Game 6 between the Denver Nuggets and the Minnesota Timberwolves was supposed to be a cake walk for the reigning champions.

After all, the Nuggets had just won three consecutive contests, including two road wins, against the Timberwolves. Denver seemed to have turned on their championship gear in these games, winning by an average of 17 points, as they turned what was an 0-2 hole into a 3-2 lead.

Instead, Minnesota did the improbable and punched back as they took a 45-point win, 115-70, in Game 6 to set a winner-take-all Game 7.

The Timberwolves used a 27-2 run over a span of less than seven minutes in the opening quarter to blow open the game as their lead would not fall below 10 points for the remainder of the evening. They led the Nuggets by over 20 points for most of the second half and their advantage even reached a high of 50 by the latter portion of the fourth quarter.


On a night when Minnesota’s role players stepped up, particularly Jaden McDaniels who scored nine consecutive points for them at one point in the game, their Denver counterparts faltered.

Nikola Jokic was hounded relentlessly by double teams every time he touched the ball and was in dire need of help from his teammates, but none of them were up to the task in Game 6. Jokic finished with a paltry line by his standards–22 points on nine-of-19 shooting, nine rebounds, two assists, and three turnovers–and only two other Nuggets managed to score at least 10.

Aaron Gordon was their second leading scorer with 12 points on seven shots while Jamal Murray managed to score 10, but only hit four-of-18 field goals. Denver’s bench was a non-factor too as they managed only nine points, seven of which came when the outcome of the game was decidedly out of reach, versus the 36 scored by the Timberwolves’ reserves.

The Nuggets will need Murray, at the very least, to support Jokic and have a decent showing in Game 7 if they are to keep their back-to-back championship hopes alive. Jokic clearly cannot do it alone, especially with Minnesota employing an aggressive double-teaming strategy that is daring the rest of Denver’s players to be the one to beat them instead.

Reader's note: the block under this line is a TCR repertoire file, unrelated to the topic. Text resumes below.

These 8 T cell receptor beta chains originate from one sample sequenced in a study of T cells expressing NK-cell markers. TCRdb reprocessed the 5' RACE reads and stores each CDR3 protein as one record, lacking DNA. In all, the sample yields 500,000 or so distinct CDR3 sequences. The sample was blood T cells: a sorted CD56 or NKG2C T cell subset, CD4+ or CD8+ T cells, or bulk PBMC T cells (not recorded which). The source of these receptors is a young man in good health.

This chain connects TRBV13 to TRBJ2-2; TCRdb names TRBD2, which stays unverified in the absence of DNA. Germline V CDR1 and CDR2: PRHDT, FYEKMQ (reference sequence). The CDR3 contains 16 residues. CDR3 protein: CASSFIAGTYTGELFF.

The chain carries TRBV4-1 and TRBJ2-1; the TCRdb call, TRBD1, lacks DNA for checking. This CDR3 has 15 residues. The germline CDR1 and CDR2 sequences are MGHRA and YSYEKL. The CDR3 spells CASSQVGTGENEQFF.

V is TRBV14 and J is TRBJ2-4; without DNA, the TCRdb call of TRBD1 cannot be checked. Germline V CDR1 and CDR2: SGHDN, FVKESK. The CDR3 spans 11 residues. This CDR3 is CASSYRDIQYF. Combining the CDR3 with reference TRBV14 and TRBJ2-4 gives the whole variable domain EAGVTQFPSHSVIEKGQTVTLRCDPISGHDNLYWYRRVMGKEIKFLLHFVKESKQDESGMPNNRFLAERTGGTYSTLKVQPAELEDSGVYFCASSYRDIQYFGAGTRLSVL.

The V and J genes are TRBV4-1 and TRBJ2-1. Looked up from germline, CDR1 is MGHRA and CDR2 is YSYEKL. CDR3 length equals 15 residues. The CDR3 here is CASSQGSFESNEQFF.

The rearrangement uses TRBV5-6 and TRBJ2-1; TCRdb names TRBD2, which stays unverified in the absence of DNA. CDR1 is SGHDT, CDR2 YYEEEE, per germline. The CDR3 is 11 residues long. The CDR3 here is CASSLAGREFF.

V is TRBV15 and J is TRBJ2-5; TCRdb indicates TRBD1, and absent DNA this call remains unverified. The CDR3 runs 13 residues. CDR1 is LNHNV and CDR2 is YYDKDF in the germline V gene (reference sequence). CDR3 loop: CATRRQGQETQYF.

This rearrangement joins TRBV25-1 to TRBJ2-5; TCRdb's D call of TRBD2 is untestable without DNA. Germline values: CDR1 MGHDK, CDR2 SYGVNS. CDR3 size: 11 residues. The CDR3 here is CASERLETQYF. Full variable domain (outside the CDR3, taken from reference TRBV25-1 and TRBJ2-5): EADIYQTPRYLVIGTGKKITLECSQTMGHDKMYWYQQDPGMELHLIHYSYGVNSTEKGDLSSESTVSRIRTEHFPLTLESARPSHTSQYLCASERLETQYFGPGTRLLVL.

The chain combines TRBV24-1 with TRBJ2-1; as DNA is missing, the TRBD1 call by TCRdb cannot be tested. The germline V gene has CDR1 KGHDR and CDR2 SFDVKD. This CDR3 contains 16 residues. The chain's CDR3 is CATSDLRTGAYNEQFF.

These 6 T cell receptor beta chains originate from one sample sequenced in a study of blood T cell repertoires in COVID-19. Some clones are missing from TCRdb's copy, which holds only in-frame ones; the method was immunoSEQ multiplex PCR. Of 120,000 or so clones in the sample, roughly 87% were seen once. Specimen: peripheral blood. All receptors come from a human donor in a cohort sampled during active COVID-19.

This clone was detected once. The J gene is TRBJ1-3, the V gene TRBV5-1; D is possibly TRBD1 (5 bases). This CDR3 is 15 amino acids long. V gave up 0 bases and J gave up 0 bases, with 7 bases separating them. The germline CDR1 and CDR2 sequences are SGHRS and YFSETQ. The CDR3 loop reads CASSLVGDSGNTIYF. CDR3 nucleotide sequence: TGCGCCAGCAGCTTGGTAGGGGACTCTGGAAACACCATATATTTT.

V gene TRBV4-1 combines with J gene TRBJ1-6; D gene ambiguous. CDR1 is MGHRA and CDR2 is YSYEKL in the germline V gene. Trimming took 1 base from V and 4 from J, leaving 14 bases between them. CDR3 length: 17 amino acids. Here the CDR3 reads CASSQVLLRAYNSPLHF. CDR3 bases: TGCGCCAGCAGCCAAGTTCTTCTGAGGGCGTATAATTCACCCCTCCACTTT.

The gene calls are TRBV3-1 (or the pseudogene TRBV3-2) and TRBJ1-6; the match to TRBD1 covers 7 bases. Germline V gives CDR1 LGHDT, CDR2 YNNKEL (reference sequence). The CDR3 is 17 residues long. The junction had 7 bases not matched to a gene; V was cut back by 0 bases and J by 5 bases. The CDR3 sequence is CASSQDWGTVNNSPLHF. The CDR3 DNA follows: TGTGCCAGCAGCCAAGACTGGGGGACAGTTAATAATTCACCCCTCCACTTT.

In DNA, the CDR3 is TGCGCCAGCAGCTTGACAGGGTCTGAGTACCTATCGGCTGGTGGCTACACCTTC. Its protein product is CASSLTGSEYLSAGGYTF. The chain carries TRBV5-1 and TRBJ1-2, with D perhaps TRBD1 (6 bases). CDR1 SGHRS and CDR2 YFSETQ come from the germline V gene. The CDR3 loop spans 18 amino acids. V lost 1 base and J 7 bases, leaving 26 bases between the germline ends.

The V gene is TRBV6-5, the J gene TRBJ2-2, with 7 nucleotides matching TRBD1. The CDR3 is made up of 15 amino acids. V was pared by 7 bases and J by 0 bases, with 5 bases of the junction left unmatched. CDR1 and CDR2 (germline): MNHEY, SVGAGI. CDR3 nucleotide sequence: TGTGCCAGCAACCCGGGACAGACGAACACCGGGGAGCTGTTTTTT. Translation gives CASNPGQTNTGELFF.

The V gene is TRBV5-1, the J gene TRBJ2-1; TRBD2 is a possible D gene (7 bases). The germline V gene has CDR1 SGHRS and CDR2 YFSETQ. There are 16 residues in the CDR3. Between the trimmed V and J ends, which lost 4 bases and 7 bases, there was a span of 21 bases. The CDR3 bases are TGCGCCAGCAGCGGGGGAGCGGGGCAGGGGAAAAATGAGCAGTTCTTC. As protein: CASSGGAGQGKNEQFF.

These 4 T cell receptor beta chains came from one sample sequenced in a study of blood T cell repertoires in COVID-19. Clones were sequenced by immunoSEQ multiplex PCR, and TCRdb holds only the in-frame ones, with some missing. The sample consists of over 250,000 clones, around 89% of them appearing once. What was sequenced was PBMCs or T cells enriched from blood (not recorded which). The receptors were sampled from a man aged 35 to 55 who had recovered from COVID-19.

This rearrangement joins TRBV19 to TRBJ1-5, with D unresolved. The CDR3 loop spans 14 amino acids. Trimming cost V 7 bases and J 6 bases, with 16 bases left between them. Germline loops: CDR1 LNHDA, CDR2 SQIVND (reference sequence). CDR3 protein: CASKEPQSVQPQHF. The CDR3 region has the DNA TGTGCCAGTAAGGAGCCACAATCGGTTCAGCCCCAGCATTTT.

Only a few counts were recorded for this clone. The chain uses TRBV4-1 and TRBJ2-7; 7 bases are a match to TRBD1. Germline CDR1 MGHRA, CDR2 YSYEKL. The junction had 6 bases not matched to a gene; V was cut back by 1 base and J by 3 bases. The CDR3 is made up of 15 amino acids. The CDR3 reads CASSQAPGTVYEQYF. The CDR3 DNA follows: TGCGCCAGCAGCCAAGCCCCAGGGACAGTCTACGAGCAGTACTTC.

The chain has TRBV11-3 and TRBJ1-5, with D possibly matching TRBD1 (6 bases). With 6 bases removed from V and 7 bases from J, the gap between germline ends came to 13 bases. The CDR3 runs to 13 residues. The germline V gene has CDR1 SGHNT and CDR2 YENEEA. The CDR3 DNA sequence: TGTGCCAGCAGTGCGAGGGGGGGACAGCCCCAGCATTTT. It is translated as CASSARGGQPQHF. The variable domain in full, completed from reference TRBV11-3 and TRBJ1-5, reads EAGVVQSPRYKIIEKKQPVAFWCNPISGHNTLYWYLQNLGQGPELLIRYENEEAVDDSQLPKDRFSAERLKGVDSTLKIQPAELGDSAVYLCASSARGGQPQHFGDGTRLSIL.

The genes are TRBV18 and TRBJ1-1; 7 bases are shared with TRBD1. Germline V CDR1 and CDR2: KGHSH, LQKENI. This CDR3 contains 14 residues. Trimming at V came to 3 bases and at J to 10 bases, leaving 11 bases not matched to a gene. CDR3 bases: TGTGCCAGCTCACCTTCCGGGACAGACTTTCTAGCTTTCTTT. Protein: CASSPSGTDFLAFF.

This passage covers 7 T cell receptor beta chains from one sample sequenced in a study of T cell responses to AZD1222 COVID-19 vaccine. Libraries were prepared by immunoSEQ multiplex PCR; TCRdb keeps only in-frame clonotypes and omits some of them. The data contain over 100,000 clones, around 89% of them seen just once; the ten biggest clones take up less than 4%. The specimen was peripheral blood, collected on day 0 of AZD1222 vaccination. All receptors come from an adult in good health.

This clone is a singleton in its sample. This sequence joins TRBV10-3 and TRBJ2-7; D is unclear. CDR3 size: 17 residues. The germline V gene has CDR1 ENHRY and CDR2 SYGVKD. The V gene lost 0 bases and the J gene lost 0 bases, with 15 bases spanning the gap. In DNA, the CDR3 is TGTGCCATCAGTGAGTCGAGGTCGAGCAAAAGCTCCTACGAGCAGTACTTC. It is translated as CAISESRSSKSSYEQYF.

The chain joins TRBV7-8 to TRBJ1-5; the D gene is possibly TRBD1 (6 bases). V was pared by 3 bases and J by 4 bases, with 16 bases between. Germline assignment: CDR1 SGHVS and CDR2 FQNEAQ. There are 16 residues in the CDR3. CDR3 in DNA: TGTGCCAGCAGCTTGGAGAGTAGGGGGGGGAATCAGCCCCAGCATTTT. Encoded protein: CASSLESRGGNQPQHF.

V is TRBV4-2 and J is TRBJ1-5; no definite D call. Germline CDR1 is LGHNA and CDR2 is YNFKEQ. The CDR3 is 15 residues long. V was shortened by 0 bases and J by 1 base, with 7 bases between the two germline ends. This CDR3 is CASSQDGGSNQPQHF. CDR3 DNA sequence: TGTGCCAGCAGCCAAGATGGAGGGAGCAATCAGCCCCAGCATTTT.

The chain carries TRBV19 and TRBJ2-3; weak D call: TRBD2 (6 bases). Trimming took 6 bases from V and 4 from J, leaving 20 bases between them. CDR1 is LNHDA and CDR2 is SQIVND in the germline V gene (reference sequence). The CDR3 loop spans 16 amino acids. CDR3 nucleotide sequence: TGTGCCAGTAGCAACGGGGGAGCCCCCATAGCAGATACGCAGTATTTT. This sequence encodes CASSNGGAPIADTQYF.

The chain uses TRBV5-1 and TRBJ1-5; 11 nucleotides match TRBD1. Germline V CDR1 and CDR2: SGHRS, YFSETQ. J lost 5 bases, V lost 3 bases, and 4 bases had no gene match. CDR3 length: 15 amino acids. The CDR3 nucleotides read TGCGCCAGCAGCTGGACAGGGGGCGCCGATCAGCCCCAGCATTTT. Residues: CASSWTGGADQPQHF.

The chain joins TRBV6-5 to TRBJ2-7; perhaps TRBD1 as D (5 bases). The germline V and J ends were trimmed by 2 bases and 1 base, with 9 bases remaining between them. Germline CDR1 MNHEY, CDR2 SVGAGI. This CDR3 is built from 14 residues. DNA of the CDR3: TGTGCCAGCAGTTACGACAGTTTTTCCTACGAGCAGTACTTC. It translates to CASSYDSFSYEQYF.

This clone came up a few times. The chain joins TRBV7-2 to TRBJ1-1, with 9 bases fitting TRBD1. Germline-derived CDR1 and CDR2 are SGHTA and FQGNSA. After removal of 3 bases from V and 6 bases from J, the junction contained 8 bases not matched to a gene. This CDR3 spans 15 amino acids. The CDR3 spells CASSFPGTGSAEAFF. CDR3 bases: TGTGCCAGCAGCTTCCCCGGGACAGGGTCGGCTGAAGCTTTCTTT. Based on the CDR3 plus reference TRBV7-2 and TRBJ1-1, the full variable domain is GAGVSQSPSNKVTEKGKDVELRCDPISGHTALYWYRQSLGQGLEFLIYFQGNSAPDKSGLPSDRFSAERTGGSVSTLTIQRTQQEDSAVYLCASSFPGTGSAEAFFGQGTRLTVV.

After losing just four contests over the entirety of last year’s postseason, the Nuggets are now in danger of losing four in this series alone which would put an end to their championship reign. These Timberwolves seem to have their number, yet it is too soon to count out Jokic and this Denver team.

As long as the three-time NBA Most Valuable Player Jokic is on the floor, these Nuggets have a chance. Game 7 should be a match for the ages that could go down as an all-time classic. A win would be a legacy-defining one for either side and the team that comes out victorious is likely to be favored to win it all as well.

There are a lot of uncertainties heading into this winner-take-all Game 7, albeit the one thing that is as close to certain as it is humanly possible is that Jokic, whose case to be mentioned among the all-time greats grows by the day, is not going to go down without a fight. The most important question to be answered though is whether the rest of Denver’s team can give him the help that he needs.